BP’s Net Profit Rises

Wall Street Journal
April 27, 2011



LONDONBP PLC posted a 17% increase in net profit for the first quarter as higher oil prices helped to offset continued costs stemming from the Deepwater Horizon oil-spill disaster last year.

The U.K.-based energy giant said Wednesday net profit for the quarter was $7.12 billion, compared with $6.08 billion a year earlier. Total revenue for the quarter rose 18.7% to $88.31 billion from $74.42 billion.

Total oil and gas production, however, fell 11% to 3.58 million barrels a day. Asset salesaimed at covering some of the $41 billion costs resulting from the Gulf of Mexico disasterand the loss of production due to the continued drilling shutdown in the region accounted for the big drop in production.

But BP said its output was also weighed down by higher maintenance in the North Sea and Angola, and by an interruption in the Trans-Alaska oil pipeline. “The main impact by far on production is the Gulf Of Mexico moratorium,” a BP spokesman said. “There’s also higher turnaround activity that we’ve been doing as we go through the increased spending on safety, particularly in the North Sea.”

In the year since the Deepwater Horizon disaster, BP has re-emerged as a fundamentally different company: it is smaller than before, having already shorn some $22 billion of assets; and with a different strategic focus, looking to fresh opportunities abroad to underpin its future growth.

However, a key part of this new strategy already appears to be floundering, with a challenge to a key Russian deal.

BP’s $16 billion share-swap and exploration deal with Russian state-owned giant OAO Rosneft was blocked by an arbitration court last month following objections from BP’s partners in its TNK-BP joint venture, and the U.K. firm could be forced to pay substantial compensation for it to go ahead. TNK-BP is also scheduled to report earnings Wednesday.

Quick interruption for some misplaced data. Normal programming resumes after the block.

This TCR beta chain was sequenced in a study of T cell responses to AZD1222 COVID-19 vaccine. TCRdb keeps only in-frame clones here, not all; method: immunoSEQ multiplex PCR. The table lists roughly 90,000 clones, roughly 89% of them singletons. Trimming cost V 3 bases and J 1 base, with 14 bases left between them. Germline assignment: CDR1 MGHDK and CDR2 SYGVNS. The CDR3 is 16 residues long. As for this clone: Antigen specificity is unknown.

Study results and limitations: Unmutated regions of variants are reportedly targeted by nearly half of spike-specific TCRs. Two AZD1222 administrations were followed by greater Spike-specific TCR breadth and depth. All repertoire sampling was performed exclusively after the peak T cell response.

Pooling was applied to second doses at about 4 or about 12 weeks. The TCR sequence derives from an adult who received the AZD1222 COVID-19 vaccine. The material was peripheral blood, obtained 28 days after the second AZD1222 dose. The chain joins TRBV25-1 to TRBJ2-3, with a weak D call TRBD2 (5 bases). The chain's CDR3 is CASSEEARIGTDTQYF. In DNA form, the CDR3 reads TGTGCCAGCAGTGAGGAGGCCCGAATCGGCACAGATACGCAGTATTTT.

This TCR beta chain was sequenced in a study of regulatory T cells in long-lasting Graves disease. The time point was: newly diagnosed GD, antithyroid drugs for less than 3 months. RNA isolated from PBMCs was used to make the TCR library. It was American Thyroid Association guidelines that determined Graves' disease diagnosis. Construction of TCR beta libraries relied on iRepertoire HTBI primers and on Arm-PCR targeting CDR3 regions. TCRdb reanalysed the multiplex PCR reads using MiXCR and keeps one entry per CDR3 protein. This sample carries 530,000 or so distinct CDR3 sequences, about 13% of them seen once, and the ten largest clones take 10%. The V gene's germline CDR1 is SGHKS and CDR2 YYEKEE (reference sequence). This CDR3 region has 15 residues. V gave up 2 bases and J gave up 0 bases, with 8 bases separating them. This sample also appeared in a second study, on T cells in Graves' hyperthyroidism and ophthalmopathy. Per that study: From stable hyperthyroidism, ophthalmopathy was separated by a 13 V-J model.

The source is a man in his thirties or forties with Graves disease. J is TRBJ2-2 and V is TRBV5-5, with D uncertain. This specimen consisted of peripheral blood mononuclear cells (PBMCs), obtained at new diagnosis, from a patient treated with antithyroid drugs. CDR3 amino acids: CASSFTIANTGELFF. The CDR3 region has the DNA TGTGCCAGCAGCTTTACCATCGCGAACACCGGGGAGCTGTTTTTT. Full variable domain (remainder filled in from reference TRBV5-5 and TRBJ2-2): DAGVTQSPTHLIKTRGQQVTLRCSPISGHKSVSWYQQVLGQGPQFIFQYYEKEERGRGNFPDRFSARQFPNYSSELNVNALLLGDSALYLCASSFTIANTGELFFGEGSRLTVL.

BP didn’t receive a dividend from TNK-BP for the period, the first time it hasn’t received a payout from its Russian joint venture since the first quarter of 2009.

A BP spokesman said the decision to withhold the dividend was made by TNK-BP’s board. However its partners in the joint venture, the Alpha-Access Renova group, in April threatened to withhold dividend payments for the year.

Meanwhile, BP said its clean replacement cost of supplies, a keenly watched figure that strips out gains or losses from inventories and other nonoperating items, for the three months ended March 31 totaled $5.37 billion, compared with $5.65 billion for the first quarter of 2010.

The company booked additional costs related to the Gulf of Mexico spill of $400 million, citing an increase in the oil-spill response provision and expenses of the Gulf Coast Restoration Organization, which is managing beach and marsh cleanup.

“There were some quite hefty forecasts that BP could take the $41 billion [in spill charges to date] significantly higher,” but it only marked down an additional $400 million, said analyst Jason Kenney of ING. “There’ll be a sigh of relief on that one.”

The oil major’s diluted earnings per share were 37.42 cents, compared with 31.99 cents a year earlier. BP announced a dividend of seven cents per ordinary share expected to be paid in June. The equivalent amount in sterling will be announced on June 14.

BP shares closed at 464 pence Tuesday, 7% lower than at the start of January. The company’s stock has lost almost a third of its value since the U.S. accident last year.

James Herron in London contributed to this article.

~ by fredfelleman on April 27, 2011.

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